Opinion » Maxed Out

Maxed Out

The you and me, us and them gap



By G.D. Maxwell

I think it’s time to consider electoral reform. And, like all good movements, this one should start locally and spread to the bigger stage of provincial and federal elections.

When I say electoral reform, I don’t mean the kind of electoral reform Slash Gordon, our beloved and besotted premier was making noises about before the provincial election earlier this year, which is to say any reform that wouldn’t pose a challenge to his continued stranglehold on the reins of power. The single transferable vote, or some other manner of tortured, proportional representation, just isn’t bold enough for the kind of change I’m envisioning. Besides, since we don’t do party politics locally, it would be both difficult to understand and pointless.

And I don’t mean the kind of reform where people running for office would have to demonstrate any real penchant for leadership, understanding of issues, listening to voters, playing well with others, knowing the difference between right and wrong, chewing gum and walking at the same time – or locomoting themselves by any other means since I’m a sensitive, inclusive kind of guy and wouldn’t want to start getting nasty letters from anyone with any form of walking challenge whatsoever, honest – or a firm grasp of the difference between, oh say, leading the town and duping some tourist who’s had one too many Mai Tais into buying a vacation condo. I mean, let’s keep it within the realm of possibilities here, folks. This ain’t science fiction.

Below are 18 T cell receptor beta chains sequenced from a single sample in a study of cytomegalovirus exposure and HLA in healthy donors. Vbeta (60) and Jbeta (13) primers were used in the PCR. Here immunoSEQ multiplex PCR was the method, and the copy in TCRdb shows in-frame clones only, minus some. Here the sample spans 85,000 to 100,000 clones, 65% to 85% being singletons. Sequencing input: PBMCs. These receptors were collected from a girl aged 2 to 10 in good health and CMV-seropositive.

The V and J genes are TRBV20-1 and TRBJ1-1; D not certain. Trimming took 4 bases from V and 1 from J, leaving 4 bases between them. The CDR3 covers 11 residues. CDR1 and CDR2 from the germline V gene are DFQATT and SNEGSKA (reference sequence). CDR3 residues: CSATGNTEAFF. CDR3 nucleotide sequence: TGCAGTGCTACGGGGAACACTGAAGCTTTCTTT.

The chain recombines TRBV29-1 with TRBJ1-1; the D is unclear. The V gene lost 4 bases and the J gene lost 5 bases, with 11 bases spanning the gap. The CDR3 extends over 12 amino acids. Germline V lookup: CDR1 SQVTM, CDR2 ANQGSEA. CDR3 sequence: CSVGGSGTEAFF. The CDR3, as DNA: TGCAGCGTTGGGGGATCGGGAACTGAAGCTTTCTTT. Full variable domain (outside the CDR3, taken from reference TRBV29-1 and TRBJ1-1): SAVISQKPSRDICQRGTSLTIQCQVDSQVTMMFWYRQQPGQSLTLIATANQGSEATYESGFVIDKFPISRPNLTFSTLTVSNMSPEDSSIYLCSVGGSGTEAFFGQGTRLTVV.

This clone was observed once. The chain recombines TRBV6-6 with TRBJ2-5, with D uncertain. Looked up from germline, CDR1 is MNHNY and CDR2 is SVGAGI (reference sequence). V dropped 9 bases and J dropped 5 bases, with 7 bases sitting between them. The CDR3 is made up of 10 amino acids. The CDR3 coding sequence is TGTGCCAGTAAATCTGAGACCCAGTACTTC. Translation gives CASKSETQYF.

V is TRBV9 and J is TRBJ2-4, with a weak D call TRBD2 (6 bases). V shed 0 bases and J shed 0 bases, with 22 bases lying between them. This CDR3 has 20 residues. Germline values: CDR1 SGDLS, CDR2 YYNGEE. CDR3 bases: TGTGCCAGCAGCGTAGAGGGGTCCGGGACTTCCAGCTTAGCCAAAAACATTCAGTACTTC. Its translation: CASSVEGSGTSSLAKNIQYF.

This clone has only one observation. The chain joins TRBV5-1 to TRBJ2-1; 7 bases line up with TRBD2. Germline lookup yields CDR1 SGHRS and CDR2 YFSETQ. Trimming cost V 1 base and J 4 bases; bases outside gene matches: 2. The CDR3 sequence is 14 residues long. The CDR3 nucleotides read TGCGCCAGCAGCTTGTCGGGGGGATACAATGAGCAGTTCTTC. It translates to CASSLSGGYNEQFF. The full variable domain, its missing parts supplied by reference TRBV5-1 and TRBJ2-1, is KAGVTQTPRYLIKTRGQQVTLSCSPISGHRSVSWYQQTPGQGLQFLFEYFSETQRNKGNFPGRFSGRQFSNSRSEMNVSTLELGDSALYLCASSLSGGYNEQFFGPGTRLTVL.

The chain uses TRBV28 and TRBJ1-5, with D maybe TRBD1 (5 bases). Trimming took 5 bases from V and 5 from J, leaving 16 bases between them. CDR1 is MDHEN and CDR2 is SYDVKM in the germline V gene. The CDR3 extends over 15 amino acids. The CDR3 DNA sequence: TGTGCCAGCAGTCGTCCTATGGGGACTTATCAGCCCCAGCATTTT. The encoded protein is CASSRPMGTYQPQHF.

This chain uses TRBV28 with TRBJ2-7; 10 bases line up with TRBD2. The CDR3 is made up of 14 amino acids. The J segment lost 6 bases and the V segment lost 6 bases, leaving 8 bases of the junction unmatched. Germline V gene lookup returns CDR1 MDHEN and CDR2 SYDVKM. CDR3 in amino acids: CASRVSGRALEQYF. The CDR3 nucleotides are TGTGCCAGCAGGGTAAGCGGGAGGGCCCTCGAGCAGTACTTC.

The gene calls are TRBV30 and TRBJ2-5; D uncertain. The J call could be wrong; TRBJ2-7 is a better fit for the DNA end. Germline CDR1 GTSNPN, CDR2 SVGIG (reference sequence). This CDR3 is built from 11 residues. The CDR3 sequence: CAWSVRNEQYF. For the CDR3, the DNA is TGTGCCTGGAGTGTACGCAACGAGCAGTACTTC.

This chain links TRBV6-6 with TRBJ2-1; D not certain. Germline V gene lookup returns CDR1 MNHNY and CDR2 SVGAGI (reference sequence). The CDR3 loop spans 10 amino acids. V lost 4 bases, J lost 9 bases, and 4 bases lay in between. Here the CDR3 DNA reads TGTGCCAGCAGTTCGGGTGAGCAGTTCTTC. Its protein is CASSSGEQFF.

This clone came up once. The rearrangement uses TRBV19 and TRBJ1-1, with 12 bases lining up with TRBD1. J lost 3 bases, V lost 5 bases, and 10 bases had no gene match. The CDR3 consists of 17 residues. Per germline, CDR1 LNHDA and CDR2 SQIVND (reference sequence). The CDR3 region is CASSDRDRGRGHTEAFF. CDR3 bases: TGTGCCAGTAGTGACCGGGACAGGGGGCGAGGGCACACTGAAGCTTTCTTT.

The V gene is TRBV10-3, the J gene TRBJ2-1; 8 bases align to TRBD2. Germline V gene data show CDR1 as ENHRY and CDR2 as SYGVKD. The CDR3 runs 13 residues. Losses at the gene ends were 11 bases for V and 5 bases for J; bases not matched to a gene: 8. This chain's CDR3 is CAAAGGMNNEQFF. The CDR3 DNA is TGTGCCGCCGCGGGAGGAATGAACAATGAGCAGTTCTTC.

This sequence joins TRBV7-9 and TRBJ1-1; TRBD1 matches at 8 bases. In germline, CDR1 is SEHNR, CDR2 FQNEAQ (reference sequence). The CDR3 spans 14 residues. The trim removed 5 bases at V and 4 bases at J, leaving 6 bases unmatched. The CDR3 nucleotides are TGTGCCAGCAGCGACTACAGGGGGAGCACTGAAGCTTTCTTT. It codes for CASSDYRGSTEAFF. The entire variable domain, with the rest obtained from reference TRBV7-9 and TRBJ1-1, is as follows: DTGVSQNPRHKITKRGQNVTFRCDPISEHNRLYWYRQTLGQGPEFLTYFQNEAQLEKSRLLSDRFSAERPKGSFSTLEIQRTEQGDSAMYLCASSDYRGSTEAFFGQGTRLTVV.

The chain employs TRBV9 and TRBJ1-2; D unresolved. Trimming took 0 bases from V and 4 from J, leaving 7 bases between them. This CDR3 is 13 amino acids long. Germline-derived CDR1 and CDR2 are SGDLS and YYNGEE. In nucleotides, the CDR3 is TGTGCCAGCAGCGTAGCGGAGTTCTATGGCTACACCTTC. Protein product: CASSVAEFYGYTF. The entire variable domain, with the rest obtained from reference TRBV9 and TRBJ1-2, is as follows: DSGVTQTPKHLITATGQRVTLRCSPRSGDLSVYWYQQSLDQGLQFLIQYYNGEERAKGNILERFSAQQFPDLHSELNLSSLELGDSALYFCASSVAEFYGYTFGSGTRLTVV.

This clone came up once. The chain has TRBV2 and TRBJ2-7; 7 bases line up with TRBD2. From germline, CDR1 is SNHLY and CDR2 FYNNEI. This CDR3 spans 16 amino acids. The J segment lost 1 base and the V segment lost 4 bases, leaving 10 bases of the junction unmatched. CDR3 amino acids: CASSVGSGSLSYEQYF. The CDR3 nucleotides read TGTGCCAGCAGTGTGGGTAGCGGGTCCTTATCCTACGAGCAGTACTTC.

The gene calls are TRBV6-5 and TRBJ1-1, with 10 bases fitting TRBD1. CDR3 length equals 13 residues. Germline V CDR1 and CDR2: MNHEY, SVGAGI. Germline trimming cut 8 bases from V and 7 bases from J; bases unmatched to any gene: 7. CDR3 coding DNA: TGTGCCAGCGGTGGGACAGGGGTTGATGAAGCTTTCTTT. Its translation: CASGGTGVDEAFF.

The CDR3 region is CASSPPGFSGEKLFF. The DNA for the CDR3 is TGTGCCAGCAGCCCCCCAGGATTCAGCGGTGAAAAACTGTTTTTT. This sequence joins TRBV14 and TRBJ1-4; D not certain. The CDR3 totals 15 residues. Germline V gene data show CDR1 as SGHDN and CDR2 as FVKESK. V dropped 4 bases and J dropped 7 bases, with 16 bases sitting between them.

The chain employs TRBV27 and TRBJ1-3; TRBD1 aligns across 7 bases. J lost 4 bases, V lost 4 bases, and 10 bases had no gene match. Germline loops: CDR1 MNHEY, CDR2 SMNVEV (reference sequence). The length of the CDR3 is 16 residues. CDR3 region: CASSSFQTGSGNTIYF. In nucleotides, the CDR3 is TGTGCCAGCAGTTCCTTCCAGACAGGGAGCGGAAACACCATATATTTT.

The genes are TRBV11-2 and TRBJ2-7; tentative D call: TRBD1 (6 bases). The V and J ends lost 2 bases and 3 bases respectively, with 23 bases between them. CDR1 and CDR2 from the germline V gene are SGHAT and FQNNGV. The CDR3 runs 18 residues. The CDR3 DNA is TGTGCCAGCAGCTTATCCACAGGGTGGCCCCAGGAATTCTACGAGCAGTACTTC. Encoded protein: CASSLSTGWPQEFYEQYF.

I’m thinking something more today, more with it, more hip, more media savvy. I’m thinking about Survivor: The Political Challenge.

Let’s face it, in our increasingly polarized society – and I use the word advisedly – the gap between you and me is growing ever more vast even as the physical space between us, especially on the ski hill, seems to diminish to almost nothing. Now, I don’t mean the literal you, dear reader, and me, esteemed if not entirely believable writer. I mean the figurative, representational, archetypical you and me; the us and them you and me if you get my drift. Heck, you and me? We’re still like two sweet peas in a pod, aren’t we?

But the gaps, the thin, see-through, shiny spots in the social fabric are growing more numerous and noticeable. If we wore this thing out in public we’d probably be busted for indecent exposure. Whether it’s the gap between the educated and uneducated, the digitally hip and digitally clueless, urban and rural, tattooed and untattooed, low-fat or full-fat latte drinkers or Liberal and Conservative – whatever those terms mean when you capitalize them – the gaps look more like crevasses.

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